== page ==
March 14th, affectionately known as “Pi Day” (with 3/14 representing 3.14), is the biggest unofficial math holiday on the calendar. Here are some fun classroom activities to get your students engaged with the amazing constant!

Memorizing the Digits of Pi

One of the most popular competitive activities is memorizing the digits of pi. There are many mnemonics out there to remember the first several digits. For instance the phrase, “Can I find a trick recalling pi easily?” By taking the number of letters in each word of this phrase, you get the first eight digits of Pi. Up for a tougher challenge? Here is a video for remembering the first 100 digits! For the ultimate Pi Day competitor, this article from the Washington Post addresses how to memorize many thousands of digits.

Making Pi themed Pies

This great tradition involves making Pi themed Pies. (Please read in the voice of Bubba from Forrest Gump). There’s pizza pi, apple pi, Eskimo pi, Boston Crème pi, cherry pi, key lime pi, sweet potato pi, … Students can be judged on the creativity of their toppings and/or crusts.

Creating a Pi Play-on-words

Another idea is to have students develop a logo or art rendering of a pi play-on-words such as pi-rate, pi a la mode, American pi, pumpkin pi, sweetie pi, or chicken pot pi to name a few.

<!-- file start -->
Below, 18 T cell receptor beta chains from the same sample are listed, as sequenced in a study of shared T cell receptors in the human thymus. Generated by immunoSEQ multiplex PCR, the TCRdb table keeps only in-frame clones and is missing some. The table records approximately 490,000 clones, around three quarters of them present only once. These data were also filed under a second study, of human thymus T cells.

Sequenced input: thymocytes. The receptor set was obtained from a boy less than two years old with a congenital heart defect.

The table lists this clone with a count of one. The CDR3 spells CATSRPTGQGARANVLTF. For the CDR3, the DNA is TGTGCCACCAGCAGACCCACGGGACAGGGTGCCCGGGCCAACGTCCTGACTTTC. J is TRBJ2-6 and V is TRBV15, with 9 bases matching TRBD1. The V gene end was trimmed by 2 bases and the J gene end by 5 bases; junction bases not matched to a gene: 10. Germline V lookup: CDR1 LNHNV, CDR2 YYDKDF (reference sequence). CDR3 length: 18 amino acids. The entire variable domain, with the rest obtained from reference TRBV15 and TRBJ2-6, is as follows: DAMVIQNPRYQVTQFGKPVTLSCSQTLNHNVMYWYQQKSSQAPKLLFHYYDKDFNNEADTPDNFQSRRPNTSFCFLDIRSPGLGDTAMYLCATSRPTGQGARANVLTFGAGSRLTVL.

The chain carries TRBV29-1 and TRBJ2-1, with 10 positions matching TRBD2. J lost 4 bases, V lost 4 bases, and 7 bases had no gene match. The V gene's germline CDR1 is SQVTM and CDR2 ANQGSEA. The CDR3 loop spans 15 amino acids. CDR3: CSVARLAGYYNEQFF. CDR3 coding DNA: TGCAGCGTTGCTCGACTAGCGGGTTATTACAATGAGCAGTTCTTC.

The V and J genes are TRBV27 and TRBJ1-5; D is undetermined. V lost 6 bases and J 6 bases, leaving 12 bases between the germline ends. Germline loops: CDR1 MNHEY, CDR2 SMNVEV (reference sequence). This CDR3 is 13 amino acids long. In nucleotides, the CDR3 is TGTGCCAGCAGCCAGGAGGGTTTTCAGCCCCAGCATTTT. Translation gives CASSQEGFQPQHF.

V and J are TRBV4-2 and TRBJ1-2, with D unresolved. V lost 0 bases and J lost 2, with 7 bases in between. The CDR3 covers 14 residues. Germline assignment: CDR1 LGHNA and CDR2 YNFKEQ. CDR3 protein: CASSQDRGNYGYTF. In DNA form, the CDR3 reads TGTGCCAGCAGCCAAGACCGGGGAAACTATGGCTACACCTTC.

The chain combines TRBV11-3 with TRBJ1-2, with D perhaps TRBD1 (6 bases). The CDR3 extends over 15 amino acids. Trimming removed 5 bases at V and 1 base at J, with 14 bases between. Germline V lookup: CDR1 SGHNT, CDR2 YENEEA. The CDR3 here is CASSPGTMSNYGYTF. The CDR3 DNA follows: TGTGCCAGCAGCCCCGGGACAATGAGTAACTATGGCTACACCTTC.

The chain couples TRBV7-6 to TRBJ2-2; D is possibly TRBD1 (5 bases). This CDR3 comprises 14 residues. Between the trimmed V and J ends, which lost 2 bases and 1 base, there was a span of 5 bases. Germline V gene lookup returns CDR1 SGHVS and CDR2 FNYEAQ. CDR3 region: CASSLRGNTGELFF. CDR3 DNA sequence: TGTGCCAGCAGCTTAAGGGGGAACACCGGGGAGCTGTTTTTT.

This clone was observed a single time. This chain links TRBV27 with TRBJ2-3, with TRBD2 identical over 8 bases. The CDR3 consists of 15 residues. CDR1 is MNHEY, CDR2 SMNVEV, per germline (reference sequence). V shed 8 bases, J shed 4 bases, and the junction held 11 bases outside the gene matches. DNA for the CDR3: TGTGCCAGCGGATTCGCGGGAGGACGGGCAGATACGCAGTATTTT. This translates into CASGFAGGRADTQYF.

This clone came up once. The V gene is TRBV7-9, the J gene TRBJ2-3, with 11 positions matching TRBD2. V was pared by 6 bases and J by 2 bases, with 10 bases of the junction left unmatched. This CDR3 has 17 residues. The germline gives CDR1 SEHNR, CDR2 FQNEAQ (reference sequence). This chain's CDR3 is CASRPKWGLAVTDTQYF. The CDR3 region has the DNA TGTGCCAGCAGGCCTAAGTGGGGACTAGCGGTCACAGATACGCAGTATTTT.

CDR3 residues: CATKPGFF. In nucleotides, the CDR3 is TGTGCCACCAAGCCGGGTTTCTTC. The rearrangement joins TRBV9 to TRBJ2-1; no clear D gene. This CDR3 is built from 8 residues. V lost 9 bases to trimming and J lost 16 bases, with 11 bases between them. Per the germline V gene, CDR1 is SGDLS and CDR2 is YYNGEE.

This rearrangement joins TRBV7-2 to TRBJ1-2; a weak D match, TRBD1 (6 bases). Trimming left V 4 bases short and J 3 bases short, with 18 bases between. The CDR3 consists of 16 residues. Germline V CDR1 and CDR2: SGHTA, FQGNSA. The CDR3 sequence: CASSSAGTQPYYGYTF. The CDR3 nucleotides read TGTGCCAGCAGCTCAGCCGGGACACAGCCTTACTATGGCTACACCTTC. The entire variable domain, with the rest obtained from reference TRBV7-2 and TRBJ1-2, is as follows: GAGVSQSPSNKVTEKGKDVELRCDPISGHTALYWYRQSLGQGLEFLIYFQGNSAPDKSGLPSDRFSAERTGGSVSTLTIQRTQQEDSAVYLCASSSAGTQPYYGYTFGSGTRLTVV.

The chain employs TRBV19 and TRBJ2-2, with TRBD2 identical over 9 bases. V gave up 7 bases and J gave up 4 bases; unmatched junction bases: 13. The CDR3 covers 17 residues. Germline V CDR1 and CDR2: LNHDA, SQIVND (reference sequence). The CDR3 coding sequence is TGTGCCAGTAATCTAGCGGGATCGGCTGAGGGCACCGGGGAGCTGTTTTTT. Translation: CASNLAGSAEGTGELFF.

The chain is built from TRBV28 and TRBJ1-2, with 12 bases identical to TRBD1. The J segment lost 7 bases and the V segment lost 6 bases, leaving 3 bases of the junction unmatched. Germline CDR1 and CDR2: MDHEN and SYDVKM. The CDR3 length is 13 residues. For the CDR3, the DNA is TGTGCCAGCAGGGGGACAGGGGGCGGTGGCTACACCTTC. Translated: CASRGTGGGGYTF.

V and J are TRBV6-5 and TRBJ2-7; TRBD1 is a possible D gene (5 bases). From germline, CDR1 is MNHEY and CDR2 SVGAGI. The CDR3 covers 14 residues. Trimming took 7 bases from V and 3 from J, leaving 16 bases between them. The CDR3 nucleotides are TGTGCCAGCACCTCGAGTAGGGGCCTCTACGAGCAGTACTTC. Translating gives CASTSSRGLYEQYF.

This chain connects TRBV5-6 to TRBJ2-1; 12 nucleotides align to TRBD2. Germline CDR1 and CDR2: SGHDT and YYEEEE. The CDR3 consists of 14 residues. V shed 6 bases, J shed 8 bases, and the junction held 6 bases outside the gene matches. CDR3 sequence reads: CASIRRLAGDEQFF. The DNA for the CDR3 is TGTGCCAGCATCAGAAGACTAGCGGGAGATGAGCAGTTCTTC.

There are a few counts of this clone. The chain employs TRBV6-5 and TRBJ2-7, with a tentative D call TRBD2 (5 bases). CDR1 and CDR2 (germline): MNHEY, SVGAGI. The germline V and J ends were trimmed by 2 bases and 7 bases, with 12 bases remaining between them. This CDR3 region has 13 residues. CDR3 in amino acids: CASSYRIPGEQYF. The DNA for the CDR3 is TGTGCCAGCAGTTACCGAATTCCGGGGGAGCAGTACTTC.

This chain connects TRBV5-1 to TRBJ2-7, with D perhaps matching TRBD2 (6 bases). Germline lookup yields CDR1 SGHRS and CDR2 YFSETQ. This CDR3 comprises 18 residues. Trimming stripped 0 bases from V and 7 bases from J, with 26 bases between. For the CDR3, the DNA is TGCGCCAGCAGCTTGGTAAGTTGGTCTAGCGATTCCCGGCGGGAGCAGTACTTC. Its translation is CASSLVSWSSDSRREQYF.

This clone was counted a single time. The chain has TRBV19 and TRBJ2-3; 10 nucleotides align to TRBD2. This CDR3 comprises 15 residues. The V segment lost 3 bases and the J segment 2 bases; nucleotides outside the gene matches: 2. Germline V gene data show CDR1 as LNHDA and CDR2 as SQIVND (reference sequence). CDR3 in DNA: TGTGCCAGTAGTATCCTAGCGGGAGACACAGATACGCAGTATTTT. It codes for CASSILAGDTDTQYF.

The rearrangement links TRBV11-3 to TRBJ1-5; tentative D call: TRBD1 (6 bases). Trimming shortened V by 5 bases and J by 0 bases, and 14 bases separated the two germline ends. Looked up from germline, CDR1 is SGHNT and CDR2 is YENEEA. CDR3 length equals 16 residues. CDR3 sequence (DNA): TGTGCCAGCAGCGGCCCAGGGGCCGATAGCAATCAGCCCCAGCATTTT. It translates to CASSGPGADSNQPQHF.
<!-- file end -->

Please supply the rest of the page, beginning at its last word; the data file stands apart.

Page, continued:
Explore the Ratio of Circumference to Diameter

For a more academic activity, a class can explore the ratio of circumference to diameter.

  1. Have your students bring in circular objects (e.g. Coffee can lid, frisbee, plates of different sizes, measuring cup, etc.)
  2. Use yarn to wrap around the circumference of a circular object (measure it with a ruler)
  3. Stretch yarn across the diameter of the object (measure it with a ruler)
  4. Find the ratio of the Circumference to the Diameter for each object
  5. Find the average of all of the results

Average =

How close to 3.14 did you get?

More to Celebrate!

Since Albert Einstein’s birthday and Stephen Hawking’s death day occurred on March 14th, a celebration of either man is also a great Pi Day tie-in!